Can tropical dry forests recover their species richness and composition after major disturbance?
Secondary forests recovering after previous deforestation account for a substantial proportion of the world’s remaining area of tropical forest and their importance is expected to increase in the future. Assessing the resilience of tropical forests is key to understanding their potential for conservation and provision of ecosystem services. The capacity of secondary forests to conserve plant biodiversity depends on the recovery of plant species richness (the number of species) and composition (which species) after the previous land use is abandoned. Of all the types of tropical forest, dry forests are threatened by an especially high rate of deforestation, and are of high importance for global biodiversity, yet they have been much less researched than tropical rain forests. Our recent study presents a quantitative synthesis of 13 published studies on tropical dry forests recovering after agriculture. Our objective was to assess the trends in recovery of the richness and composition of tree and shrub species, and identify the factors explaining possible differences in recovery between the forests.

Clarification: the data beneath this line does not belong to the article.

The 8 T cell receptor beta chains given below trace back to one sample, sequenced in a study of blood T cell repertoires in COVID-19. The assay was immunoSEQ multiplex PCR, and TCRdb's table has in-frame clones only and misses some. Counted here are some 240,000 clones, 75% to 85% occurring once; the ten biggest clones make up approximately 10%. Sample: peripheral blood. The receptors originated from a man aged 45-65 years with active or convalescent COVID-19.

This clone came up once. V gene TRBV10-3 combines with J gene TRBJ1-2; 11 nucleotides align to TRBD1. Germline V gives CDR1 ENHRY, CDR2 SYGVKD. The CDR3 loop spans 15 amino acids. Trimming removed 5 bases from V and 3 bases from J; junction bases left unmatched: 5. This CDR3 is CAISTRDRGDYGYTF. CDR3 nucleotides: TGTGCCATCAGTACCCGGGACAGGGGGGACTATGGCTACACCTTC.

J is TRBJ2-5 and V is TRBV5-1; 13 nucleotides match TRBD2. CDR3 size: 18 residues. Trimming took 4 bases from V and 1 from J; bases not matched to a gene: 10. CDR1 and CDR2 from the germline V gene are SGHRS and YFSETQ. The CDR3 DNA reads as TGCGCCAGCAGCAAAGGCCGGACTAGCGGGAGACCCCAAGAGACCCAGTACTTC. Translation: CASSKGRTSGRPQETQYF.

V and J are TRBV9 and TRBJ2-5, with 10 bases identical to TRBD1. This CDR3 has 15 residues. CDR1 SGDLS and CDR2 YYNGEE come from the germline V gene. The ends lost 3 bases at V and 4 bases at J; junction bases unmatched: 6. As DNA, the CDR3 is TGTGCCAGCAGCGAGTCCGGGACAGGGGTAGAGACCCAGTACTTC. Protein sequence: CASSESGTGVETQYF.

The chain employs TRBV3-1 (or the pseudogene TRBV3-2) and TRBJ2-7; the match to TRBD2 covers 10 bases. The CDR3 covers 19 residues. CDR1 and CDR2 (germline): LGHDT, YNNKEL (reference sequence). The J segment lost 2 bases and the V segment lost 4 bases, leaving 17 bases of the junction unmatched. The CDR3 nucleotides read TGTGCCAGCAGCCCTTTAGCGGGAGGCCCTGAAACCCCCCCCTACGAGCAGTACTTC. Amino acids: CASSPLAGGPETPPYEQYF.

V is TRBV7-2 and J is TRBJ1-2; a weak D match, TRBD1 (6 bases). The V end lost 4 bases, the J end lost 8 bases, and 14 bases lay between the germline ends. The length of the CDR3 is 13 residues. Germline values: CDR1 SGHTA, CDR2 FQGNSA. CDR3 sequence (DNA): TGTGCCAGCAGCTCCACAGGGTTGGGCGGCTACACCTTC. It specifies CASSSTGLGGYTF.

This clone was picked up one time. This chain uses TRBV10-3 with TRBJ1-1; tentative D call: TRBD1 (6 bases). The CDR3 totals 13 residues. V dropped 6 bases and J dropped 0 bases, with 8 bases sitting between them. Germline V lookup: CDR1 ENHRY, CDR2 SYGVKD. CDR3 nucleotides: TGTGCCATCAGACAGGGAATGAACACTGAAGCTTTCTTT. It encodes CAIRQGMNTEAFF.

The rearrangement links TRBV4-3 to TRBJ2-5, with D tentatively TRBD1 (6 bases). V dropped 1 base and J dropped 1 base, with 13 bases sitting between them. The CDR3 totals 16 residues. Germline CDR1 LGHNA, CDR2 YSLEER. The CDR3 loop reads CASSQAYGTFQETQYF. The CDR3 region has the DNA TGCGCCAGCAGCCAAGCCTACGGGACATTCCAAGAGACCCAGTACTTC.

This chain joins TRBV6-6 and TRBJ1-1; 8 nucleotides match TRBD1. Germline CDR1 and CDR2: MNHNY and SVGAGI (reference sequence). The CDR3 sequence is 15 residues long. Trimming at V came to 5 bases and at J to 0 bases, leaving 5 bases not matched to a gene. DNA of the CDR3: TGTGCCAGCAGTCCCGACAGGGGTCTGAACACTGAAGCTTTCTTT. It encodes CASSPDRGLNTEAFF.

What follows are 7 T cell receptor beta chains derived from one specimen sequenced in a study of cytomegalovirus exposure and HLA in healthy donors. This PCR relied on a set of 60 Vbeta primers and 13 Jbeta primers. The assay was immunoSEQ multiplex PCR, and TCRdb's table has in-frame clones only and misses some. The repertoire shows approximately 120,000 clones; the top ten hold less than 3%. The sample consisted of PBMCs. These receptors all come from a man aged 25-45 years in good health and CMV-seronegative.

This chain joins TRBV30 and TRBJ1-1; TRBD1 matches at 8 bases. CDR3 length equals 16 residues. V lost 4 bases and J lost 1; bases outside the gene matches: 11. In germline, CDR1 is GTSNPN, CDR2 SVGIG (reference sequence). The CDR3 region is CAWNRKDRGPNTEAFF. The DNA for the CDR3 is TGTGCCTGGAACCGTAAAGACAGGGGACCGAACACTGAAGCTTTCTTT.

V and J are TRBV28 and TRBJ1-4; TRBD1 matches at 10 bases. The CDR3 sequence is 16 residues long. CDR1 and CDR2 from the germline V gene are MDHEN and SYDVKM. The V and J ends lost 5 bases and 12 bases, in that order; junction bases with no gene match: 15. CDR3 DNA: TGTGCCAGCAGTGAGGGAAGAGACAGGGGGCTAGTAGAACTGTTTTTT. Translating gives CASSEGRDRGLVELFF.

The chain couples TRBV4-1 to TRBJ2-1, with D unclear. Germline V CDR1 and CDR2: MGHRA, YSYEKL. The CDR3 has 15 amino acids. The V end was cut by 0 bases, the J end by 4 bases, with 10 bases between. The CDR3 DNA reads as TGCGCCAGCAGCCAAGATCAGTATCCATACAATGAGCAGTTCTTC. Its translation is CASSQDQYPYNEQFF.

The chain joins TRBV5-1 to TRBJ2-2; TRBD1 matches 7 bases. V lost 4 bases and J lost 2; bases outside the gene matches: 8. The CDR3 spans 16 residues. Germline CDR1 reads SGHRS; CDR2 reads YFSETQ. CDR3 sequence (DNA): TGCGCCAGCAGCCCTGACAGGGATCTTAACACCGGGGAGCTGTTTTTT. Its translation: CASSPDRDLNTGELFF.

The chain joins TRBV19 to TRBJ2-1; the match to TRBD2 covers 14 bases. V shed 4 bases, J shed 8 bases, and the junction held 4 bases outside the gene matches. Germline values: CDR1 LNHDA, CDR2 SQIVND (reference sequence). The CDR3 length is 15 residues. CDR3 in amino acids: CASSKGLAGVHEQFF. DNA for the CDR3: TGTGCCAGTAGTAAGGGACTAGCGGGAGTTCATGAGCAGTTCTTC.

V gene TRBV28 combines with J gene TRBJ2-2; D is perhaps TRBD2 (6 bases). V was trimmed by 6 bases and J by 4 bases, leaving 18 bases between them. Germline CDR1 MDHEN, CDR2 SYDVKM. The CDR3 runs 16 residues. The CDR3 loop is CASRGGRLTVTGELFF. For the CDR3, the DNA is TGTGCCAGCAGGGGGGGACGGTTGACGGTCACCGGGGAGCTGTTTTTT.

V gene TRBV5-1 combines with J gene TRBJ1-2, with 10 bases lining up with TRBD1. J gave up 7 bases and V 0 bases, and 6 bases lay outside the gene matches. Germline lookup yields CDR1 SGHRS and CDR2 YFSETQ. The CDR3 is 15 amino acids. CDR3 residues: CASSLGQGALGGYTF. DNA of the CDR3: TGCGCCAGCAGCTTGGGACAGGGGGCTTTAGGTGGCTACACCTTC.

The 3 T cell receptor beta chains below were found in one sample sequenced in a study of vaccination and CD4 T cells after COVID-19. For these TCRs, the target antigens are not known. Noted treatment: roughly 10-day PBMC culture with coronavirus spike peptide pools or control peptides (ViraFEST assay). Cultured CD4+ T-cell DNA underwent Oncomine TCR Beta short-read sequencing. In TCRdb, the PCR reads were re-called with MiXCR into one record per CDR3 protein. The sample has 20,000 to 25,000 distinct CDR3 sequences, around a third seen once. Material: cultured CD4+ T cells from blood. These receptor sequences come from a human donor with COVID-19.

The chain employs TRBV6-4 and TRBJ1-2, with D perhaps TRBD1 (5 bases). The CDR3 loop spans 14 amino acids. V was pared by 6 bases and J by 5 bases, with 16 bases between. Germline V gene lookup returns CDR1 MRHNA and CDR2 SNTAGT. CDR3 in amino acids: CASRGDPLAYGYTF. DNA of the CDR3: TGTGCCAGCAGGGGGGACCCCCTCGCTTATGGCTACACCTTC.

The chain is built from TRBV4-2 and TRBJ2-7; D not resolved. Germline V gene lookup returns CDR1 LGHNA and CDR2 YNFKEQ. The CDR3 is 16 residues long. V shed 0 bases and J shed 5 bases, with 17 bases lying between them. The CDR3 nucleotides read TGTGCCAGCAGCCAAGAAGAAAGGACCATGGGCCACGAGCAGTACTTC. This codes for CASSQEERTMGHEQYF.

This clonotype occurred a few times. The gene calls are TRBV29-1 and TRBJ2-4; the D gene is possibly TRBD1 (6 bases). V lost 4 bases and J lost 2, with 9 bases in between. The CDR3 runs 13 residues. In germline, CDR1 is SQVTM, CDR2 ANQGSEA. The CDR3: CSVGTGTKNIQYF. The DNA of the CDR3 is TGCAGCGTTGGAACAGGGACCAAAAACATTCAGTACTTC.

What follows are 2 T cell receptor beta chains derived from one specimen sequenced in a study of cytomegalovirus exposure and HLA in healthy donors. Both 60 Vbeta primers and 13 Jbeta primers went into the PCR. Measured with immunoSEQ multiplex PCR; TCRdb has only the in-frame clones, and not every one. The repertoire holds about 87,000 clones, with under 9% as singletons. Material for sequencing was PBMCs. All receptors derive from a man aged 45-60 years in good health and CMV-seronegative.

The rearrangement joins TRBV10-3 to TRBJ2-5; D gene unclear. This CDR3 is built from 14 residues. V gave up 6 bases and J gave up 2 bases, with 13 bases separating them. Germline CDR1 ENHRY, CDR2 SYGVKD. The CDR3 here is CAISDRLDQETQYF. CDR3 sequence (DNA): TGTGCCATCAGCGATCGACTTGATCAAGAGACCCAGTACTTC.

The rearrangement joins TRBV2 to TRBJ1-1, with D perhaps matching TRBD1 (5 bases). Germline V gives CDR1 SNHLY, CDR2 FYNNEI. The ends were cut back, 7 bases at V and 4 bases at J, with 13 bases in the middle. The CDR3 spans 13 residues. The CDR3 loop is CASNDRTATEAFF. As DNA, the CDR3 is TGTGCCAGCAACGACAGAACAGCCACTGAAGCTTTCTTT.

Secondary tropical dry forests at different times after abandonment of the previous agricultural land use in Guanacaste, Costa Rica.
Our results show that species richness increases with time after abandonment of the previous land use. Tree and shrub species do gradually colonise and establish in secondary forests, which can reach levels of species richness comparable to those of old-growth forests after a few decades. Secondary tropical dry forests therefore show good potential for the conservation of a large number of plant species. The species composition of the secondary forests also becomes increasingly similar to those of old-growth forests. However, this change happens at a slow rate, suggesting that the full composition of old-growth forests may never be recovered.
We also found important differences in the rate of change in species richness and composition between the studied forests. Surprisingly, these differences are not explained by the precipitation regime or the availability of water, nor by the type of land use before forest recovery. This indicates the complex interaction of factors affecting the recovery of forests and supports the need for further research on the importance of the legacy of past land use and the role of the surrounding landscape in the recovery from human impacts of the globally important, conservation priority tropical dry forests.
This post first appeared on the Oikos blog and is reproduced with permission. The original can be found here.